The Crime (Overseas Production Order) Bill - We must not lose control of data sharing

10 September 2018

Scant attention has been paid to the House of Lords review of the Crime (Overseas Production Order) Bill — yet the legislation will give the UK authorities vastly extended powers to see data stored overseas for the purposes of criminal prosecutions. Critically, the bill needs more safeguards to protect individual rights before it gains final approval.
 

Data is increasingly crucial to law enforcement. Last week, Cressida Dick, the Metropolitan Police commissioner, called for greater powers to gain access to social media accounts after a murder suspect received a 14-month sentence for failing to disclose his Facebook password.

The current process for gaining access to data stored overseas is cumbersome and long-winded. For example, to obtain data located in California a mutual legal assistance request must be sanctioned by judicial authorities in that jurisdiction and in the UK. Requests take an average ten months to complete.

The current bill seeks to expedite that procedure by enabling a UK court to go straight to a company in the US or elsewhere with an order to produce data, providing the host country has signed an international agreement.

The US is thought to be the first target country for a data-sharing partnership, with reciprocal negotiations having begun in 2015.

A similar EU instrument that would allow the authorities to obtain data directly from companies in other member states is making its way through the European parliament at present, although the UK would need to forge fresh agreements post-Brexit.

The rationale for faster and easier data-access for criminal prosecutions is clear and understandable. However, a significant concern for privacy campaigners is the ability the proposals give to prevent the person whose data is being accessed from discovering that such an order has been made. Campaigners are also worried about the low threshold that law enforcement authorities will have to meet to obtain a non-disclosure order.

The implications of the bill for legal professional privilege also require further consideration. If an order is subject to a non-disclosure requirement, in practice the IT service provider will be the only party determining whether there is a legal privilege issue before data is handed over. Are we really willing to trust the ability of technology companies to protect legal privilege?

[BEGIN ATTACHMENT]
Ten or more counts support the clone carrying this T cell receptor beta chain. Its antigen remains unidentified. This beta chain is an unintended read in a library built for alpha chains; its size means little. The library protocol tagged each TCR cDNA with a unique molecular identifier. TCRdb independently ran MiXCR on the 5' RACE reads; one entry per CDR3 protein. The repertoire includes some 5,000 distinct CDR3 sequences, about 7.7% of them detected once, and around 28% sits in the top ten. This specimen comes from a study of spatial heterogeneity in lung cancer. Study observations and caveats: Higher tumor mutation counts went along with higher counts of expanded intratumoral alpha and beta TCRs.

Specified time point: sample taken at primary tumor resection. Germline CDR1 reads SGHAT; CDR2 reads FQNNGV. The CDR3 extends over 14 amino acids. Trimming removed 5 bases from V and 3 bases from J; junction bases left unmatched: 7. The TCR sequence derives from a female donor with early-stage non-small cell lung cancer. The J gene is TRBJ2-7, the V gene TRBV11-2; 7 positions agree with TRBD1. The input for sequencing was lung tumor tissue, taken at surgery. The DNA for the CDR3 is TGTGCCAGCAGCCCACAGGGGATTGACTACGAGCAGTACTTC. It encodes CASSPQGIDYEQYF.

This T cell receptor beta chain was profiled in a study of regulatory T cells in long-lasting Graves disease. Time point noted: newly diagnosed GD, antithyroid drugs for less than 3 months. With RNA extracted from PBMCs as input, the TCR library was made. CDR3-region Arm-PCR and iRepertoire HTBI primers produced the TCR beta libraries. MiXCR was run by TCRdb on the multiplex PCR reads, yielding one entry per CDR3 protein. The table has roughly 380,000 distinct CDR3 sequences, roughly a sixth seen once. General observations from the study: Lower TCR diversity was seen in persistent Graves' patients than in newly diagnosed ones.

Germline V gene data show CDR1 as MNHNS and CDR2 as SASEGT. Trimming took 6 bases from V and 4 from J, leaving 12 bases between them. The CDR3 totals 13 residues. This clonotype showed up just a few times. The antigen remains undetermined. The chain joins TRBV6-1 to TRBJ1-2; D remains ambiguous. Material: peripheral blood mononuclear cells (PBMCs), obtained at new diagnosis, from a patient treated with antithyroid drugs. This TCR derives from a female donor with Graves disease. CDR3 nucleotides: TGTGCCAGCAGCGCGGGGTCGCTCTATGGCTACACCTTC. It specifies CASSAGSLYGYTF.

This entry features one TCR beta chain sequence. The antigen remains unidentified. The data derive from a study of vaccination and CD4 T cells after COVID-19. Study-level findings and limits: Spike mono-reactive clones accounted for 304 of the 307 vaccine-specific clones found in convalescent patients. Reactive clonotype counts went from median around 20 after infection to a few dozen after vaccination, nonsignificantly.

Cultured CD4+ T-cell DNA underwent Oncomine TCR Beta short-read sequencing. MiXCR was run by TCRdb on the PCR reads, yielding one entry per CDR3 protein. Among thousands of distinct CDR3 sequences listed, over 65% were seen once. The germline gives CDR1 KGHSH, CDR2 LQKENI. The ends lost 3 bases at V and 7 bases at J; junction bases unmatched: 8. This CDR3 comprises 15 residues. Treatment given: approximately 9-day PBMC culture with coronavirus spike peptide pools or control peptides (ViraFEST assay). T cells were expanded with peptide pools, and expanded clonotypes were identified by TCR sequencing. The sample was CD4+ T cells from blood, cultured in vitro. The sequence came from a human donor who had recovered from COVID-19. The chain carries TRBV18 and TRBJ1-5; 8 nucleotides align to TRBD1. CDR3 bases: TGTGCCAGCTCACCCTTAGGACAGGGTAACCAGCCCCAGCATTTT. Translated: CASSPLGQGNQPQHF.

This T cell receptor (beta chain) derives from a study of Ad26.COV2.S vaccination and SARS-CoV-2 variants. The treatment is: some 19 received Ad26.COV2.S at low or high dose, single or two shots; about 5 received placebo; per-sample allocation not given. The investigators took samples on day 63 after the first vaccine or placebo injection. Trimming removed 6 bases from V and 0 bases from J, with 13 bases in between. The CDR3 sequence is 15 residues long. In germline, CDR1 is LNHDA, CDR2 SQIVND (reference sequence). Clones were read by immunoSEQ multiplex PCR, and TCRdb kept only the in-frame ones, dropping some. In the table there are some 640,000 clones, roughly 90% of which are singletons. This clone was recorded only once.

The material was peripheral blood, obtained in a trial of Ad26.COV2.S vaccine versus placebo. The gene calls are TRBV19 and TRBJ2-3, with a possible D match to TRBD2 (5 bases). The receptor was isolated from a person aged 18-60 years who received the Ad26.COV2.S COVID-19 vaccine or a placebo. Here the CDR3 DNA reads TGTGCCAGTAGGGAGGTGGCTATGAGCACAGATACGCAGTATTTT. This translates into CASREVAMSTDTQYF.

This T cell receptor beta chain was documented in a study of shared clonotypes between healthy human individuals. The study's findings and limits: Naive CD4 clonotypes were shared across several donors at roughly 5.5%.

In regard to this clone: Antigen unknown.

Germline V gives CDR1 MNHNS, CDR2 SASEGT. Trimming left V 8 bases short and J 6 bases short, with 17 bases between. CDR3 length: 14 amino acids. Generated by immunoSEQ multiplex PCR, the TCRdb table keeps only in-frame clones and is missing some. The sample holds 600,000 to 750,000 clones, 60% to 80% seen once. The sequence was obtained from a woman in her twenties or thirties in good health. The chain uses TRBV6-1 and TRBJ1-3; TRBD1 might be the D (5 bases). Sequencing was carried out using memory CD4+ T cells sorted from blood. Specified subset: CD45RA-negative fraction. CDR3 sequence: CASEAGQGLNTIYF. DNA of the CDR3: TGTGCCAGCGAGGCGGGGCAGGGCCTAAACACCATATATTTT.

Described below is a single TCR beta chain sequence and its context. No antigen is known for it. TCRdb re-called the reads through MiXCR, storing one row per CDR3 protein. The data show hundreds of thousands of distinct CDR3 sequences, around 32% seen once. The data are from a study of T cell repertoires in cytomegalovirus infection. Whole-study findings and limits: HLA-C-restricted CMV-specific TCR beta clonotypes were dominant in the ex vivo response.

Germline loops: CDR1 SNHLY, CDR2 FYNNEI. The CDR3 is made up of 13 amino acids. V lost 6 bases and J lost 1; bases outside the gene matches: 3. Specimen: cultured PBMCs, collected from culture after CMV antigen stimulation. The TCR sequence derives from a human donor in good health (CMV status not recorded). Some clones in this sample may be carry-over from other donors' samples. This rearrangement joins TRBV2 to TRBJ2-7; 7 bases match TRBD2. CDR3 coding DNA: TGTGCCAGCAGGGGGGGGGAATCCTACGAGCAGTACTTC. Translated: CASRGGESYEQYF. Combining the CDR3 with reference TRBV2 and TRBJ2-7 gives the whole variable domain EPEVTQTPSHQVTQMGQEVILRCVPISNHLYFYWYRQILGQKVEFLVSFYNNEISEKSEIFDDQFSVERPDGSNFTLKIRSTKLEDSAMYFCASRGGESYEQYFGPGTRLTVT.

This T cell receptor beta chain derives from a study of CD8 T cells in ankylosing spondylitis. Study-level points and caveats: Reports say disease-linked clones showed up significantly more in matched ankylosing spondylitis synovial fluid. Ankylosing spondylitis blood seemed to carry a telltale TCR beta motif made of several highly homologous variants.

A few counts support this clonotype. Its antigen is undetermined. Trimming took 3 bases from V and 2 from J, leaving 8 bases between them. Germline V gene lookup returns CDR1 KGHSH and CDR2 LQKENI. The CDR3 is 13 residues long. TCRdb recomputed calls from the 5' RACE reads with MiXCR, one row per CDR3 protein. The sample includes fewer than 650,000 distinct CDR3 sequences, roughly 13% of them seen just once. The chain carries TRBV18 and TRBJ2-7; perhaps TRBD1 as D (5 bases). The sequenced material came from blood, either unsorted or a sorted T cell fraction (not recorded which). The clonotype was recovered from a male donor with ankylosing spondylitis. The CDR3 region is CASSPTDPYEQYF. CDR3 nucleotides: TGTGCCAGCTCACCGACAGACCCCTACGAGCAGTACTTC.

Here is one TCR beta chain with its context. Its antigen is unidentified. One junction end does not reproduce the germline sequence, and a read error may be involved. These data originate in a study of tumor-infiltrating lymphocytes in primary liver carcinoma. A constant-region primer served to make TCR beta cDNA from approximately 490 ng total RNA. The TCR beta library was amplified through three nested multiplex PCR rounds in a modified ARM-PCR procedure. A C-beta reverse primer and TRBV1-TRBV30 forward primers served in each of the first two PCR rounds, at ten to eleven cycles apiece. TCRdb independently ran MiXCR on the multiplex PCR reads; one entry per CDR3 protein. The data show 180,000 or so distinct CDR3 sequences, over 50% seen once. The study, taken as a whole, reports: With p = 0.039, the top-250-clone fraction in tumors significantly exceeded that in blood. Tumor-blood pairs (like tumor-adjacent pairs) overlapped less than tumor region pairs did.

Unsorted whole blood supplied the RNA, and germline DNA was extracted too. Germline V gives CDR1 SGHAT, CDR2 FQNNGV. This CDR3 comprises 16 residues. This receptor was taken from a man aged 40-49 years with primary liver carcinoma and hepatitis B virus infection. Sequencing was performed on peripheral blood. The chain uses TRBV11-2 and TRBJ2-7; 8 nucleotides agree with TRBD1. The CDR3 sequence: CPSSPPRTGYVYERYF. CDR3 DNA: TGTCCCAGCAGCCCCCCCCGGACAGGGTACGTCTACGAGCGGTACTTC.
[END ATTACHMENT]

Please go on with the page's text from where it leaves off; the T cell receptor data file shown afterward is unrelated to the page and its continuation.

The bill can only legislate for one side of the coin and determine what a judge can do in this country. There is also the issue of the reciprocal arrangements that will underpin the bill’s efficacy and that presumably will allow courts in overseas jurisdictions to obtain evidence from the UK.

It is one thing to expect an overseas service provider to comply with a UK court order, knowing that some scrutiny has been applied by a UK judge. What about an order served directly on a UK company by an overseas court, from a country where there are real concerns about the independence of the judiciary?

The bill has many positives for law enforcement, but needs greater safeguards to protect us from a landscape of facile data sharing beyond our control.

First published in The Times' Brief, September 2018.

Further information

We are hosting an event on 3 October 2018 on this topic, which is relevant for lawyers and other professionals with an interest in international criminal law:

Responding to challenges of securing evidence overseas in a new tech setting

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